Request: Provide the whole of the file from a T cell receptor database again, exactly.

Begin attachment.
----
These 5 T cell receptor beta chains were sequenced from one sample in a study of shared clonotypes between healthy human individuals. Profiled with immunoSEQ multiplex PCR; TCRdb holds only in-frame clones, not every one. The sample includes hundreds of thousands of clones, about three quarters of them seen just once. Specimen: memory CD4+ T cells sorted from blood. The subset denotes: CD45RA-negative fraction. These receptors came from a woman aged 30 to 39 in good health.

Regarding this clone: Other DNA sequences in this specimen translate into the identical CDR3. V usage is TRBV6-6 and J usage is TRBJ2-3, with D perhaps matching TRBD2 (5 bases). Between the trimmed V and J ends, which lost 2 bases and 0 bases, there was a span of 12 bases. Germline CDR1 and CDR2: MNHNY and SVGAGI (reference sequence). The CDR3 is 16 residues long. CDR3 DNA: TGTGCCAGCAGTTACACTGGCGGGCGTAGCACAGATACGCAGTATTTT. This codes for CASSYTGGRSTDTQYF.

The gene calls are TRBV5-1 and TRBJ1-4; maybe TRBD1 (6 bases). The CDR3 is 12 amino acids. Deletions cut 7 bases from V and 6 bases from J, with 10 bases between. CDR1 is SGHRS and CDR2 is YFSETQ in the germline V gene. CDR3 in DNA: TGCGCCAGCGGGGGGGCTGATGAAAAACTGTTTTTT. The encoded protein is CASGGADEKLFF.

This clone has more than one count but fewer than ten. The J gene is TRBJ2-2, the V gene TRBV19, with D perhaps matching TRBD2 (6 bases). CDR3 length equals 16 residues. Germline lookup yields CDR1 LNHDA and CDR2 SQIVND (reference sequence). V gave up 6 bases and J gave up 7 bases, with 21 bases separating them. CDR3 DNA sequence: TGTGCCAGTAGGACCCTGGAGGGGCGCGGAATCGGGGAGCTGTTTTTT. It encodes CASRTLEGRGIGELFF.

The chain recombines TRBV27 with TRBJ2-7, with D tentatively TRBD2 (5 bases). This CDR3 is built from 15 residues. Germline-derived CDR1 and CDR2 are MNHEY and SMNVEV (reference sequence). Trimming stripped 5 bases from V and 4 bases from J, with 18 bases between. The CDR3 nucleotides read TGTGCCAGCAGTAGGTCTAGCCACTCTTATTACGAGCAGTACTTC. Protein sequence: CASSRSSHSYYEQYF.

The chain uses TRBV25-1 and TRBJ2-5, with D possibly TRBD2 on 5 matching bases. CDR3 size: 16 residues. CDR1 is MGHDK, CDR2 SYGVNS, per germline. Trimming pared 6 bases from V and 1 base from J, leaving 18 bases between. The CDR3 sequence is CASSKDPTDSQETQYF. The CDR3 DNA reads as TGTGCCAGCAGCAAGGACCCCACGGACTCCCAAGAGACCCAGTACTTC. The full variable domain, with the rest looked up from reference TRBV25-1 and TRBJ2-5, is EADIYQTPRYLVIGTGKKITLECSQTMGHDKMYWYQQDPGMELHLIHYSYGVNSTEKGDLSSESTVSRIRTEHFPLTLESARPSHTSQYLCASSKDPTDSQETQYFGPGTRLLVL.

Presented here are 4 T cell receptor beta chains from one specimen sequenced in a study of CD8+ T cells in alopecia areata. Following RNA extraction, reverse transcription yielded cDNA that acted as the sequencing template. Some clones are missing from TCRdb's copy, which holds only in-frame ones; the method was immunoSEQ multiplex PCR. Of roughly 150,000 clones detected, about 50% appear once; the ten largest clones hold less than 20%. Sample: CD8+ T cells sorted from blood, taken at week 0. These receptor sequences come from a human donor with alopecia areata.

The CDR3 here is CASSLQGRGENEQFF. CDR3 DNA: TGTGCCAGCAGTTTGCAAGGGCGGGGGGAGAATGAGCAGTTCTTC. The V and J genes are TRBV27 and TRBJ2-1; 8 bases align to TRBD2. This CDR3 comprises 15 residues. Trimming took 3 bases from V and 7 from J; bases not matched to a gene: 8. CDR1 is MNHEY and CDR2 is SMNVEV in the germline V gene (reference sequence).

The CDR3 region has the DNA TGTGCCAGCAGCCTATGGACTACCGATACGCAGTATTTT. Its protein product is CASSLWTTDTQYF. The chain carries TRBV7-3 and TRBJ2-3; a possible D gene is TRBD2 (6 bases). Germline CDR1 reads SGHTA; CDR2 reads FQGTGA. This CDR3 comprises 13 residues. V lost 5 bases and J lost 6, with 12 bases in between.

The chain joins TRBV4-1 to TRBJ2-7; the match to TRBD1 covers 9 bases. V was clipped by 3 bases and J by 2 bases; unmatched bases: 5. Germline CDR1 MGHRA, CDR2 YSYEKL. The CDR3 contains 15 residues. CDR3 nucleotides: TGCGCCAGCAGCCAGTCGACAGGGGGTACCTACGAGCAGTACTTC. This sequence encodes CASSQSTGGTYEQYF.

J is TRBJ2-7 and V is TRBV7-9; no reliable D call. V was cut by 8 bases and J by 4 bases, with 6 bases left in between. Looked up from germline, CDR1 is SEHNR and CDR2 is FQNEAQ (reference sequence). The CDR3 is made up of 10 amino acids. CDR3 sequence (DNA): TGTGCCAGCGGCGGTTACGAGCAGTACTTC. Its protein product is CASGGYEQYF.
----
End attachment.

These 5 T cell receptor beta chains were sequenced from one sample in a study of shared clonotypes between healthy human individuals. Profiled with immunoSEQ multiplex PCR; TCRdb holds only in-frame clones, not every one. The sample includes hundreds of thousands of clones, about three quarters of them seen just once. Specimen: memory CD4+ T cells sorted from blood. The subset denotes: CD45RA-negative fraction. These receptors came from a woman aged 30 to 39 in good health.

Regarding this clone: Other DNA sequences in this specimen translate into the identical CDR3. V usage is TRBV6-6 and J usage is TRBJ2-3, with D perhaps matching TRBD2 (5 bases). Between the trimmed V and J ends, which lost 2 bases and 0 bases, there was a span of 12 bases. Germline CDR1 and CDR2: MNHNY and SVGAGI (reference sequence). The CDR3 is 16 residues long. CDR3 DNA: TGTGCCAGCAGTTACACTGGCGGGCGTAGCACAGATACGCAGTATTTT. This codes for CASSYTGGRSTDTQYF.

The gene calls are TRBV5-1 and TRBJ1-4; maybe TRBD1 (6 bases). The CDR3 is 12 amino acids. Deletions cut 7 bases from V and 6 bases from J, with 10 bases between. CDR1 is SGHRS and CDR2 is YFSETQ in the germline V gene. CDR3 in DNA: TGCGCCAGCGGGGGGGCTGATGAAAAACTGTTTTTT. The encoded protein is CASGGADEKLFF.

This clone has more than one count but fewer than ten. The J gene is TRBJ2-2, the V gene TRBV19, with D perhaps matching TRBD2 (6 bases). CDR3 length equals 16 residues. Germline lookup yields CDR1 LNHDA and CDR2 SQIVND (reference sequence). V gave up 6 bases and J gave up 7 bases, with 21 bases separating them. CDR3 DNA sequence: TGTGCCAGTAGGACCCTGGAGGGGCGCGGAATCGGGGAGCTGTTTTTT. It encodes CASRTLEGRGIGELFF.

The chain recombines TRBV27 with TRBJ2-7, with D tentatively TRBD2 (5 bases). This CDR3 is built from 15 residues. Germline-derived CDR1 and CDR2 are MNHEY and SMNVEV (reference sequence). Trimming stripped 5 bases from V and 4 bases from J, with 18 bases between. The CDR3 nucleotides read TGTGCCAGCAGTAGGTCTAGCCACTCTTATTACGAGCAGTACTTC. Protein sequence: CASSRSSHSYYEQYF.

The chain uses TRBV25-1 and TRBJ2-5, with D possibly TRBD2 on 5 matching bases. CDR3 size: 16 residues. CDR1 is MGHDK, CDR2 SYGVNS, per germline. Trimming pared 6 bases from V and 1 base from J, leaving 18 bases between. The CDR3 sequence is CASSKDPTDSQETQYF. The CDR3 DNA reads as TGTGCCAGCAGCAAGGACCCCACGGACTCCCAAGAGACCCAGTACTTC. The full variable domain, with the rest looked up from reference TRBV25-1 and TRBJ2-5, is EADIYQTPRYLVIGTGKKITLECSQTMGHDKMYWYQQDPGMELHLIHYSYGVNSTEKGDLSSESTVSRIRTEHFPLTLESARPSHTSQYLCASSKDPTDSQETQYFGPGTRLLVL.

Presented here are 4 T cell receptor beta chains from one specimen sequenced in a study of CD8+ T cells in alopecia areata. Following RNA extraction, reverse transcription yielded cDNA that acted as the sequencing template. Some clones are missing from TCRdb's copy, which holds only in-frame ones; the method was immunoSEQ multiplex PCR. Of roughly 150,000 clones detected, about 50% appear once; the ten largest clones hold less than 20%. Sample: CD8+ T cells sorted from blood, taken at week 0. These receptor sequences come from a human donor with alopecia areata.

The CDR3 here is CASSLQGRGENEQFF. CDR3 DNA: TGTGCCAGCAGTTTGCAAGGGCGGGGGGAGAATGAGCAGTTCTTC. The V and J genes are TRBV27 and TRBJ2-1; 8 bases align to TRBD2. This CDR3 comprises 15 residues. Trimming took 3 bases from V and 7 from J; bases not matched to a gene: 8. CDR1 is MNHEY and CDR2 is SMNVEV in the germline V gene (reference sequence).

The CDR3 region has the DNA TGTGCCAGCAGCCTATGGACTACCGATACGCAGTATTTT. Its protein product is CASSLWTTDTQYF. The chain carries TRBV7-3 and TRBJ2-3; a possible D gene is TRBD2 (6 bases). Germline CDR1 reads SGHTA; CDR2 reads FQGTGA. This CDR3 comprises 13 residues. V lost 5 bases and J lost 6, with 12 bases in between.

The chain joins TRBV4-1 to TRBJ2-7; the match to TRBD1 covers 9 bases. V was clipped by 3 bases and J by 2 bases; unmatched bases: 5. Germline CDR1 MGHRA, CDR2 YSYEKL. The CDR3 contains 15 residues. CDR3 nucleotides: TGCGCCAGCAGCCAGTCGACAGGGGGTACCTACGAGCAGTACTTC. This sequence encodes CASSQSTGGTYEQYF.

J is TRBJ2-7 and V is TRBV7-9; no reliable D call. V was cut by 8 bases and J by 4 bases, with 6 bases left in between. Looked up from germline, CDR1 is SEHNR and CDR2 is FQNEAQ (reference sequence). The CDR3 is made up of 10 amino acids. CDR3 sequence (DNA): TGTGCCAGCGGCGGTTACGAGCAGTACTTC. Its protein product is CASGGYEQYF.